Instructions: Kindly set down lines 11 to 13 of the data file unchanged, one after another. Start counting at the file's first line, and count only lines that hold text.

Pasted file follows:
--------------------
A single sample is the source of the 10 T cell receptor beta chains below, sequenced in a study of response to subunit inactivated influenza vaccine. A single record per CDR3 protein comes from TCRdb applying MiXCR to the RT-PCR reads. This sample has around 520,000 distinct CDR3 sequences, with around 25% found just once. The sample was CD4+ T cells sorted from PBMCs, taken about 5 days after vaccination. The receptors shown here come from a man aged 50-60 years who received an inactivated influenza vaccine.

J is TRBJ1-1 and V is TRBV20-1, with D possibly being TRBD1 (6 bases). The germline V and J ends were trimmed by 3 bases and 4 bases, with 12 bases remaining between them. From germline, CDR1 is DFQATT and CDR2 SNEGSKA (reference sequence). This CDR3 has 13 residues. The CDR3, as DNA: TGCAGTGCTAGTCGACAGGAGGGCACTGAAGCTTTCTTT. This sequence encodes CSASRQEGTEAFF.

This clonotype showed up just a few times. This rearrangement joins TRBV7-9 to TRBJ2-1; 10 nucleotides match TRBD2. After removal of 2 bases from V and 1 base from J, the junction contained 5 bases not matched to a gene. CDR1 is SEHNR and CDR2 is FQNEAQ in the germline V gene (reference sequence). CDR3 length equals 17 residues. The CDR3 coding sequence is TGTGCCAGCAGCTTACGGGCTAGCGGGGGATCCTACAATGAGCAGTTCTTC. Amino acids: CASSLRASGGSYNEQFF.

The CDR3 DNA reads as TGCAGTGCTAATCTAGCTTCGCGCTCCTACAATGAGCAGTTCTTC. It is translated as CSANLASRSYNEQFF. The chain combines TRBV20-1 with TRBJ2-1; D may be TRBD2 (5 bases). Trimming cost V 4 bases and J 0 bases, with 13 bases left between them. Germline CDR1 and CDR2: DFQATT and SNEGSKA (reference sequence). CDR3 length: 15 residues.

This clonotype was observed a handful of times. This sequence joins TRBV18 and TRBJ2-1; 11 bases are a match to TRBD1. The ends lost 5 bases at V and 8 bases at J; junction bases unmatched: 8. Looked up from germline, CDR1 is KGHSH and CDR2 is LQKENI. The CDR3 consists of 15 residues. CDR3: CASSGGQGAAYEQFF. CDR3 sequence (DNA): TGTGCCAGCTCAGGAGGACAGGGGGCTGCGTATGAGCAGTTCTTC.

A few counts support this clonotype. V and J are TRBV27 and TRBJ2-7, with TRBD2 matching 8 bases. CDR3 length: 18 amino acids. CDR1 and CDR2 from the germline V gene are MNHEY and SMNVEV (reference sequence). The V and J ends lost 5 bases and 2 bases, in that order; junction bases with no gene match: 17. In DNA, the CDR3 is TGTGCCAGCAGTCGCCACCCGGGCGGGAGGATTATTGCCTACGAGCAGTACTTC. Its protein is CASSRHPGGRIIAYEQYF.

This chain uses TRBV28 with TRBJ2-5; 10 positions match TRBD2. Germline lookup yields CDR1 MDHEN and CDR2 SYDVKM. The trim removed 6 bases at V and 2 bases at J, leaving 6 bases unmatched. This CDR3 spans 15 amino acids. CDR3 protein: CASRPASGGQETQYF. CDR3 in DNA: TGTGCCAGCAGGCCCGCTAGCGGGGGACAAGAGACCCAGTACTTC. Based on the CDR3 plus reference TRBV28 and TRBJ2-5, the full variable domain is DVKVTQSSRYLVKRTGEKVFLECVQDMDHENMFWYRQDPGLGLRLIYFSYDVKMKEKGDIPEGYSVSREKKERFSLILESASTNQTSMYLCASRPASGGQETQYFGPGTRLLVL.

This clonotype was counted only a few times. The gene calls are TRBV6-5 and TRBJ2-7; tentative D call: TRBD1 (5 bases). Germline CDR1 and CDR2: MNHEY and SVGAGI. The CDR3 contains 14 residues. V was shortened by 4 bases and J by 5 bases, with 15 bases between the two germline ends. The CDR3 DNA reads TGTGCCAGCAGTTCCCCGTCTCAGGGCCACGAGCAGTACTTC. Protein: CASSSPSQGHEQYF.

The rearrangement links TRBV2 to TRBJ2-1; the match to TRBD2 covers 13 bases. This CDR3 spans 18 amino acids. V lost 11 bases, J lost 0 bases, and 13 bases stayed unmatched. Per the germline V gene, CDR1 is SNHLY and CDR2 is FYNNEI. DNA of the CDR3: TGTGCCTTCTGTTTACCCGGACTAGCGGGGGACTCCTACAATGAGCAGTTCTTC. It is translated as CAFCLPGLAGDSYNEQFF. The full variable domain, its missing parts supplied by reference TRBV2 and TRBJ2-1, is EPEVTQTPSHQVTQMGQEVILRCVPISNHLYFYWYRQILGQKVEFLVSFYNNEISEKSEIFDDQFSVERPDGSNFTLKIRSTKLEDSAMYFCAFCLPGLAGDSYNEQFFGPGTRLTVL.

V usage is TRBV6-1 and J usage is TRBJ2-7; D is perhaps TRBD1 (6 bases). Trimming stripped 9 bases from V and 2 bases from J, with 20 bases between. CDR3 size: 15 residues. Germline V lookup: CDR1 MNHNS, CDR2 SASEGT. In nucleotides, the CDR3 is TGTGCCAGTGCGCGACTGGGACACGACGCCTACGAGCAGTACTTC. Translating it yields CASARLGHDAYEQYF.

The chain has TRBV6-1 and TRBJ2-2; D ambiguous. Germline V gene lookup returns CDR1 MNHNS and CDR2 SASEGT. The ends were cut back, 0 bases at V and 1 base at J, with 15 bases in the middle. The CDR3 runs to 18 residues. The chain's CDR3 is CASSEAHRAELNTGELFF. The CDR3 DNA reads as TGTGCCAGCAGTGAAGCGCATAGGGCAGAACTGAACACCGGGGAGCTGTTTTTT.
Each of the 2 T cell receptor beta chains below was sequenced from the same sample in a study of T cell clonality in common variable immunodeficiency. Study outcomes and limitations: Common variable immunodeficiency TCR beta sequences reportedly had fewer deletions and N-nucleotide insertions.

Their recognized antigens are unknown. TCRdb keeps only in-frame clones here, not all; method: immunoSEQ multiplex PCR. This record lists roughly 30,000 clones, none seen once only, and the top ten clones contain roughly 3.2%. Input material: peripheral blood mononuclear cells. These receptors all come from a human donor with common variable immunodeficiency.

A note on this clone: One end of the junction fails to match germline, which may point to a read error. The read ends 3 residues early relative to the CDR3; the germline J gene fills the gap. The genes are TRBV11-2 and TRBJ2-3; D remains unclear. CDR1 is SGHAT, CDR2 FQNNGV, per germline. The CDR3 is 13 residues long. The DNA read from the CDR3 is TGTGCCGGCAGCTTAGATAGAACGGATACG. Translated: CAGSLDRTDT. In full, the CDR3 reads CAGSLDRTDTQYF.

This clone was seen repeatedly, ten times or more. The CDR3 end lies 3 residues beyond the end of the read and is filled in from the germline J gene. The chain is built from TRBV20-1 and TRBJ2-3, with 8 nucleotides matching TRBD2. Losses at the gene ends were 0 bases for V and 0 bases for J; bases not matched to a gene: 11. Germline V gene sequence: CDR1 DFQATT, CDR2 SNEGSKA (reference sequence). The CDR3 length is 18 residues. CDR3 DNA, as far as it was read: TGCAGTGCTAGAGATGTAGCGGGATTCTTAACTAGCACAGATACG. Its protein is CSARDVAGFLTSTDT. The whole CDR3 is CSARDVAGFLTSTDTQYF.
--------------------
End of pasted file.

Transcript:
The chain has TRBV6-1 and TRBJ2-2; D ambiguous. Germline V gene lookup returns CDR1 MNHNS and CDR2 SASEGT. The ends were cut back, 0 bases at V and 1 base at J, with 15 bases in the middle. The CDR3 runs to 18 residues. The chain's CDR3 is CASSEAHRAELNTGELFF. The CDR3 DNA reads as TGTGCCAGCAGTGAAGCGCATAGGGCAGAACTGAACACCGGGGAGCTGTTTTTT.
Each of the 2 T cell receptor beta chains below was sequenced from the same sample in a study of T cell clonality in common variable immunodeficiency. Study outcomes and limitations: Common variable immunodeficiency TCR beta sequences reportedly had fewer deletions and N-nucleotide insertions.

Their recognized antigens are unknown. TCRdb keeps only in-frame clones here, not all; method: immunoSEQ multiplex PCR. This record lists roughly 30,000 clones, none seen once only, and the top ten clones contain roughly 3.2%. Input material: peripheral blood mononuclear cells. These receptors all come from a human donor with common variable immunodeficiency.